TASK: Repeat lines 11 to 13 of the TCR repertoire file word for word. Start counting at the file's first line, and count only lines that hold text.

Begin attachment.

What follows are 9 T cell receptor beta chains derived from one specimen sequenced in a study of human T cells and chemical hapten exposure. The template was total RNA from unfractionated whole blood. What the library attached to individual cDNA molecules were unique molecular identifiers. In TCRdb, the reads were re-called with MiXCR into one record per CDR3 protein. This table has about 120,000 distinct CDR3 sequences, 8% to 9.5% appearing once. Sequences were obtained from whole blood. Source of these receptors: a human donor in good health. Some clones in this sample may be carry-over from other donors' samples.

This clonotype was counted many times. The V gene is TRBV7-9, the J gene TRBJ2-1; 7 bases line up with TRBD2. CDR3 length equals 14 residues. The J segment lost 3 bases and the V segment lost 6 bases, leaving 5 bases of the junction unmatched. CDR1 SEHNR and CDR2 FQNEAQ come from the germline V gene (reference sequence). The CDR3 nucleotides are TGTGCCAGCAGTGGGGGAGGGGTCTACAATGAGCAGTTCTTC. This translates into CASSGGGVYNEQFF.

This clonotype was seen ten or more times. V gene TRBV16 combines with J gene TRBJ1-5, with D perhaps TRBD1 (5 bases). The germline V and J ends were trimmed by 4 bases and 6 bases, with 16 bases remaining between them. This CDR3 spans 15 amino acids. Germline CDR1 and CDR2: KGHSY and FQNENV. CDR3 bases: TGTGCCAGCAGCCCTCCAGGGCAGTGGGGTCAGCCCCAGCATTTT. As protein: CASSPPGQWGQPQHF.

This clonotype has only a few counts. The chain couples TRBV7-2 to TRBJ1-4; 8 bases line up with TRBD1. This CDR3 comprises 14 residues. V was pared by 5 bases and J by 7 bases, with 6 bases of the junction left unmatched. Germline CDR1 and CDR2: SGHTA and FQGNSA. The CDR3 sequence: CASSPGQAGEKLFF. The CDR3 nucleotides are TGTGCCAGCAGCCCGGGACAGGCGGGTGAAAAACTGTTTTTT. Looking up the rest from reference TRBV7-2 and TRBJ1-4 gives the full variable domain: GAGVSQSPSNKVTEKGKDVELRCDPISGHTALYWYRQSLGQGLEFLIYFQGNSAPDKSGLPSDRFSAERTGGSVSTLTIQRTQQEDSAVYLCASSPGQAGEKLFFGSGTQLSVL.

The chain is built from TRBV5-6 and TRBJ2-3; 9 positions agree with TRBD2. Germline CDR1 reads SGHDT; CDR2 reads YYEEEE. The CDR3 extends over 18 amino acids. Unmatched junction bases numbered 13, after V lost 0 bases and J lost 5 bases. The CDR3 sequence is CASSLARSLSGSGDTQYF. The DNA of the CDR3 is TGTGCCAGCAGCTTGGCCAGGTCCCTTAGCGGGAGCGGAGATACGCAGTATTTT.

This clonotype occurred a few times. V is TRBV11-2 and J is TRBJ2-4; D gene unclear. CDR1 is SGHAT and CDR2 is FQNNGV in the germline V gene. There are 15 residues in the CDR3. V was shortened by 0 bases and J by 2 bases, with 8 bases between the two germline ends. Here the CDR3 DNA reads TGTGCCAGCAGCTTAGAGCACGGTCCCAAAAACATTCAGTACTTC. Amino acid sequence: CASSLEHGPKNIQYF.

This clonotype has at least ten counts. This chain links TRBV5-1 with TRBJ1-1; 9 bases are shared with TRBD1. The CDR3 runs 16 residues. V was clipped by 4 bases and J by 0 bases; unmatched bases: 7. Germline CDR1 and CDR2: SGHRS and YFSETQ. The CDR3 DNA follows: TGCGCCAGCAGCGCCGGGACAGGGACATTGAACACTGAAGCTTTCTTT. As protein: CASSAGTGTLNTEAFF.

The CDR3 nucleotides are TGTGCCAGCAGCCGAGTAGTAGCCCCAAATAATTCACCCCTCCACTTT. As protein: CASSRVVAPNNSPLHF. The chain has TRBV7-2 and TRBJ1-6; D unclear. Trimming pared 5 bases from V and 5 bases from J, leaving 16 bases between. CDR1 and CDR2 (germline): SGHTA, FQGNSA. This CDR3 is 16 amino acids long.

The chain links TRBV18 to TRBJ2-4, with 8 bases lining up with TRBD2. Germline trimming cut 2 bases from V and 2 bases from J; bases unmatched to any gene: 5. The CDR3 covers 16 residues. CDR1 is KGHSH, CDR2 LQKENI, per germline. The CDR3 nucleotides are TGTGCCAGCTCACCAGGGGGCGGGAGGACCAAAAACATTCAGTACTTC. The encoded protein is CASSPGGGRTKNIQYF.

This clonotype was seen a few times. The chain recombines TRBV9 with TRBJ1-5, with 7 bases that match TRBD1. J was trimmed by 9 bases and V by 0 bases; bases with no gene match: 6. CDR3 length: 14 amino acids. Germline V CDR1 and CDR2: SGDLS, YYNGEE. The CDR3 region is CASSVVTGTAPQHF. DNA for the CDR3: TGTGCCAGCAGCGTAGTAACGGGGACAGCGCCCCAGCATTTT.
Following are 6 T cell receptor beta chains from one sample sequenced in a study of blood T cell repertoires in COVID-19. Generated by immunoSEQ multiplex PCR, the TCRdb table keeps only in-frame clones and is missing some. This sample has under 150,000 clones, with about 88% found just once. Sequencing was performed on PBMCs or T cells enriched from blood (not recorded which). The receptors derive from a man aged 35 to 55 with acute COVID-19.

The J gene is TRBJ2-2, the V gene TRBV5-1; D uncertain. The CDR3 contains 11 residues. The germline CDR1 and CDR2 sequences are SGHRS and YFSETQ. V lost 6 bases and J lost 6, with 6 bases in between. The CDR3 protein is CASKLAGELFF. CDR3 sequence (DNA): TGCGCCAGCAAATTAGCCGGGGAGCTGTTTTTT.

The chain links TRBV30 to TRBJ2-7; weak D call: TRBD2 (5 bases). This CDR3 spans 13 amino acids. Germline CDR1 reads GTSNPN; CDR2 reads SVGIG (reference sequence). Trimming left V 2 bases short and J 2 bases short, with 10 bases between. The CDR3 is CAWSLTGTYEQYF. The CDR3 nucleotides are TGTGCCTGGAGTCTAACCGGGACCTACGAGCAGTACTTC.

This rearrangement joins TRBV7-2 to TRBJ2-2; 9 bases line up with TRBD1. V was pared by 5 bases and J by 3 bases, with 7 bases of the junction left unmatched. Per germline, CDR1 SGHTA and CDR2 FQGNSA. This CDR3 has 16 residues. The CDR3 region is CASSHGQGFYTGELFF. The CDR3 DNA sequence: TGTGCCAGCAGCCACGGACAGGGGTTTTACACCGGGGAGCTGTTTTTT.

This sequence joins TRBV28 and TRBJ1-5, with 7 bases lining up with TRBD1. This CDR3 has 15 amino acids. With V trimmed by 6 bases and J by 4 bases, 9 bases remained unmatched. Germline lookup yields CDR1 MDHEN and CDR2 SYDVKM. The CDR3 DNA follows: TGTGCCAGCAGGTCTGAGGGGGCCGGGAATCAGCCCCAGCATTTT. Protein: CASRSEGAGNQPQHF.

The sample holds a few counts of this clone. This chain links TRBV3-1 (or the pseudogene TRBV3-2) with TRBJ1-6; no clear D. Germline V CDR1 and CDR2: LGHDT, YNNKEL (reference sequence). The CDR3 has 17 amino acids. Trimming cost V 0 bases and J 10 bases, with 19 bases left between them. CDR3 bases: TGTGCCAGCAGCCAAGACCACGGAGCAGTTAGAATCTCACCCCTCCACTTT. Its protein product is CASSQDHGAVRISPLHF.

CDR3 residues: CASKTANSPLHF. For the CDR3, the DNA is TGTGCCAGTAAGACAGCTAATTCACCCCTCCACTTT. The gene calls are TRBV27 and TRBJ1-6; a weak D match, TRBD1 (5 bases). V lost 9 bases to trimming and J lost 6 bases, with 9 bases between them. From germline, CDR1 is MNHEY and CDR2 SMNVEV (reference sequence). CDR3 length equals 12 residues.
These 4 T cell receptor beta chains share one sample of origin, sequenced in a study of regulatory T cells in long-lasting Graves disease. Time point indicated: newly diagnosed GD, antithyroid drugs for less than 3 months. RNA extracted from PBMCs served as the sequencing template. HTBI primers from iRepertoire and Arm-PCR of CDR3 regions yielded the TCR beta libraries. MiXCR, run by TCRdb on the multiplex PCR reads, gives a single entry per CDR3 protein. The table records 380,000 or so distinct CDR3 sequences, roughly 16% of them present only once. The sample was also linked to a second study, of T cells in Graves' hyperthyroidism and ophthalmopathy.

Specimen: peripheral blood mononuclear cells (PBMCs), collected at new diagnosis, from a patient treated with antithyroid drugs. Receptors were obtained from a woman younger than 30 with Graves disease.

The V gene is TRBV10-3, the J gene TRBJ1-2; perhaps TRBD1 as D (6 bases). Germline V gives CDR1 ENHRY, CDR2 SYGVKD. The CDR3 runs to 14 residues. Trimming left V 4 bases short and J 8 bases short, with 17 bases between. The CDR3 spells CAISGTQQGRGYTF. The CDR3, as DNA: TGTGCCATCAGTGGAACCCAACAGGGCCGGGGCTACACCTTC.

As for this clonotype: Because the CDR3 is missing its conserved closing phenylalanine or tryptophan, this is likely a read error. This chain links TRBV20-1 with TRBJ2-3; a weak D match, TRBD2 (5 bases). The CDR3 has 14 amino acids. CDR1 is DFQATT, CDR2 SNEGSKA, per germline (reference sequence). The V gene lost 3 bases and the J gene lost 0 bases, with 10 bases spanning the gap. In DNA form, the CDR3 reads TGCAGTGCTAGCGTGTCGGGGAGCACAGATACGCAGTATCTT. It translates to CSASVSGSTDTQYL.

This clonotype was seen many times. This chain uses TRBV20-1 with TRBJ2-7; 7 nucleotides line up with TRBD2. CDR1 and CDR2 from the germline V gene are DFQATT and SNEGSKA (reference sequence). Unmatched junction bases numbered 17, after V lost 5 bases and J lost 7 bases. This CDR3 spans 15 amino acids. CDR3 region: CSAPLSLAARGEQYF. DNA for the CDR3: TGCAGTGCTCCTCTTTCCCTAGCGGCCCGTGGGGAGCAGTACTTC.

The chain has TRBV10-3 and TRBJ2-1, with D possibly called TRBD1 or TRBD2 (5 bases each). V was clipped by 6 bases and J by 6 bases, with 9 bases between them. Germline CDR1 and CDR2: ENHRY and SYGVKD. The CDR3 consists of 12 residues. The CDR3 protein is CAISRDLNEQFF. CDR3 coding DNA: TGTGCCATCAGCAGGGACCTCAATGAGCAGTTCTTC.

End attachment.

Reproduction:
Following are 6 T cell receptor beta chains from one sample sequenced in a study of blood T cell repertoires in COVID-19. Generated by immunoSEQ multiplex PCR, the TCRdb table keeps only in-frame clones and is missing some. This sample has under 150,000 clones, with about 88% found just once. Sequencing was performed on PBMCs or T cells enriched from blood (not recorded which). The receptors derive from a man aged 35 to 55 with acute COVID-19.

The J gene is TRBJ2-2, the V gene TRBV5-1; D uncertain. The CDR3 contains 11 residues. The germline CDR1 and CDR2 sequences are SGHRS and YFSETQ. V lost 6 bases and J lost 6, with 6 bases in between. The CDR3 protein is CASKLAGELFF. CDR3 sequence (DNA): TGCGCCAGCAAATTAGCCGGGGAGCTGTTTTTT.

The chain links TRBV30 to TRBJ2-7; weak D call: TRBD2 (5 bases). This CDR3 spans 13 amino acids. Germline CDR1 reads GTSNPN; CDR2 reads SVGIG (reference sequence). Trimming left V 2 bases short and J 2 bases short, with 10 bases between. The CDR3 is CAWSLTGTYEQYF. The CDR3 nucleotides are TGTGCCTGGAGTCTAACCGGGACCTACGAGCAGTACTTC.